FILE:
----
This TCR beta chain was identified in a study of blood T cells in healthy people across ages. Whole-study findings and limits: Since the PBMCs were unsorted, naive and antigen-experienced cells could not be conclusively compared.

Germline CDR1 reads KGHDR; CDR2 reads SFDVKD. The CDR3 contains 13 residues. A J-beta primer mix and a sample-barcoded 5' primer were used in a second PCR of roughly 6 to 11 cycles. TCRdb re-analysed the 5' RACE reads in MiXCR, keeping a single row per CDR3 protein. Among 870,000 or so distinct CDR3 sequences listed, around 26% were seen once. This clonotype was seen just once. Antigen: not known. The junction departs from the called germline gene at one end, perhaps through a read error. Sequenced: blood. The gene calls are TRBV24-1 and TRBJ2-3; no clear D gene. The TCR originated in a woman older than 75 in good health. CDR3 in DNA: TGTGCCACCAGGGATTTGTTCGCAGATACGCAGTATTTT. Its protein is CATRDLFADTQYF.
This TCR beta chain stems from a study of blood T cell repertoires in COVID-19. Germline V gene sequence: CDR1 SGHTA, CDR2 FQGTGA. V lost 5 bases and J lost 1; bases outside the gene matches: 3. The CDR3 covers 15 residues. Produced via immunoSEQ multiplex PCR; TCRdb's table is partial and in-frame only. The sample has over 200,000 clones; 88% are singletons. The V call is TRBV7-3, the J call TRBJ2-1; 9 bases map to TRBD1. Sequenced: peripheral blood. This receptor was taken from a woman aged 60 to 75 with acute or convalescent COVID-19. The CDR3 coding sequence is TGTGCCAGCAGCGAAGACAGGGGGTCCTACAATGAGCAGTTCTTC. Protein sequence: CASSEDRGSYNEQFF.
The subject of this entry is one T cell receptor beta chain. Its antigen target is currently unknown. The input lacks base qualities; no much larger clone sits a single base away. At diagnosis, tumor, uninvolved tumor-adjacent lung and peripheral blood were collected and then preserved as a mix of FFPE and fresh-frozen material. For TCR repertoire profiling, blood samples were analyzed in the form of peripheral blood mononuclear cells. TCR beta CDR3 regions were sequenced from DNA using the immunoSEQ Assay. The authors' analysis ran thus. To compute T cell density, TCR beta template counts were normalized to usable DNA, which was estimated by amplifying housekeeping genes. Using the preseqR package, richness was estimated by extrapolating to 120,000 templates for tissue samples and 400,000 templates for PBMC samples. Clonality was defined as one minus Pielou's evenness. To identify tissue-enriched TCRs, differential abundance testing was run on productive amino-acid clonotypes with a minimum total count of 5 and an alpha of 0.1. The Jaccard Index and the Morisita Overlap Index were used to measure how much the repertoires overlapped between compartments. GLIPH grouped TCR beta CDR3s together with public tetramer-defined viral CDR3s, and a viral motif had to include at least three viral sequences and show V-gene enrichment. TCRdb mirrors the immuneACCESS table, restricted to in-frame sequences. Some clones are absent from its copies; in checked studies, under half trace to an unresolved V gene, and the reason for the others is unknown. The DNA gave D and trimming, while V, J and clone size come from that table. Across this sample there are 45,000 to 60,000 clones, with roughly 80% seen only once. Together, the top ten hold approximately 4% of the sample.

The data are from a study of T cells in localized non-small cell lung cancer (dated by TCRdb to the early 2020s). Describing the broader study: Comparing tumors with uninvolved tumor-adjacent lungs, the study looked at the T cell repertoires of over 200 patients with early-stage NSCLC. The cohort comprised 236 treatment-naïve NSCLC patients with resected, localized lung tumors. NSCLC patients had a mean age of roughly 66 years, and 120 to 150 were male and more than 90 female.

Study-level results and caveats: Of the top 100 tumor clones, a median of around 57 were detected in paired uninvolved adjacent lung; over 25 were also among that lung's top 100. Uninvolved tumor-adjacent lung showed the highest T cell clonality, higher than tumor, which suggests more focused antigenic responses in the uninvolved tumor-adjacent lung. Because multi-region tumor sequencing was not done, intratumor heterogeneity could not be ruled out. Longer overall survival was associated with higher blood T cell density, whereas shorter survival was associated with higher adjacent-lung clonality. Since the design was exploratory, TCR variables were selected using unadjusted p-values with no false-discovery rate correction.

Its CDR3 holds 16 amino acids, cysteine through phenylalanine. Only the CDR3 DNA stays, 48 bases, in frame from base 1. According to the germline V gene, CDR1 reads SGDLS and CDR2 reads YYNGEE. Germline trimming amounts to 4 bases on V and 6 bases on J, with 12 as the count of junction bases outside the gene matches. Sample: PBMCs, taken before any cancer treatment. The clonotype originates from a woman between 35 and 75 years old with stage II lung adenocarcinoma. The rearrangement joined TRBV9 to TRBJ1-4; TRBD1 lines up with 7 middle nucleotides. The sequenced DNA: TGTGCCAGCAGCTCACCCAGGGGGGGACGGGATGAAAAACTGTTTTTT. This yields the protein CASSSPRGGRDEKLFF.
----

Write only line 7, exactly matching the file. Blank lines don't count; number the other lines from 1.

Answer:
Its CDR3 holds 16 amino acids, cysteine through phenylalanine. Only the CDR3 DNA stays, 48 bases, in frame from base 1. According to the germline V gene, CDR1 reads SGDLS and CDR2 reads YYNGEE. Germline trimming amounts to 4 bases on V and 6 bases on J, with 12 as the count of junction bases outside the gene matches. Sample: PBMCs, taken before any cancer treatment. The clonotype originates from a woman between 35 and 75 years old with stage II lung adenocarcinoma. The rearrangement joined TRBV9 to TRBJ1-4; TRBD1 lines up with 7 middle nucleotides. The sequenced DNA: TGTGCCAGCAGCTCACCCAGGGGGGGACGGGATGAAAAACTGTTTTTT. This yields the protein CASSSPRGGRDEKLFF.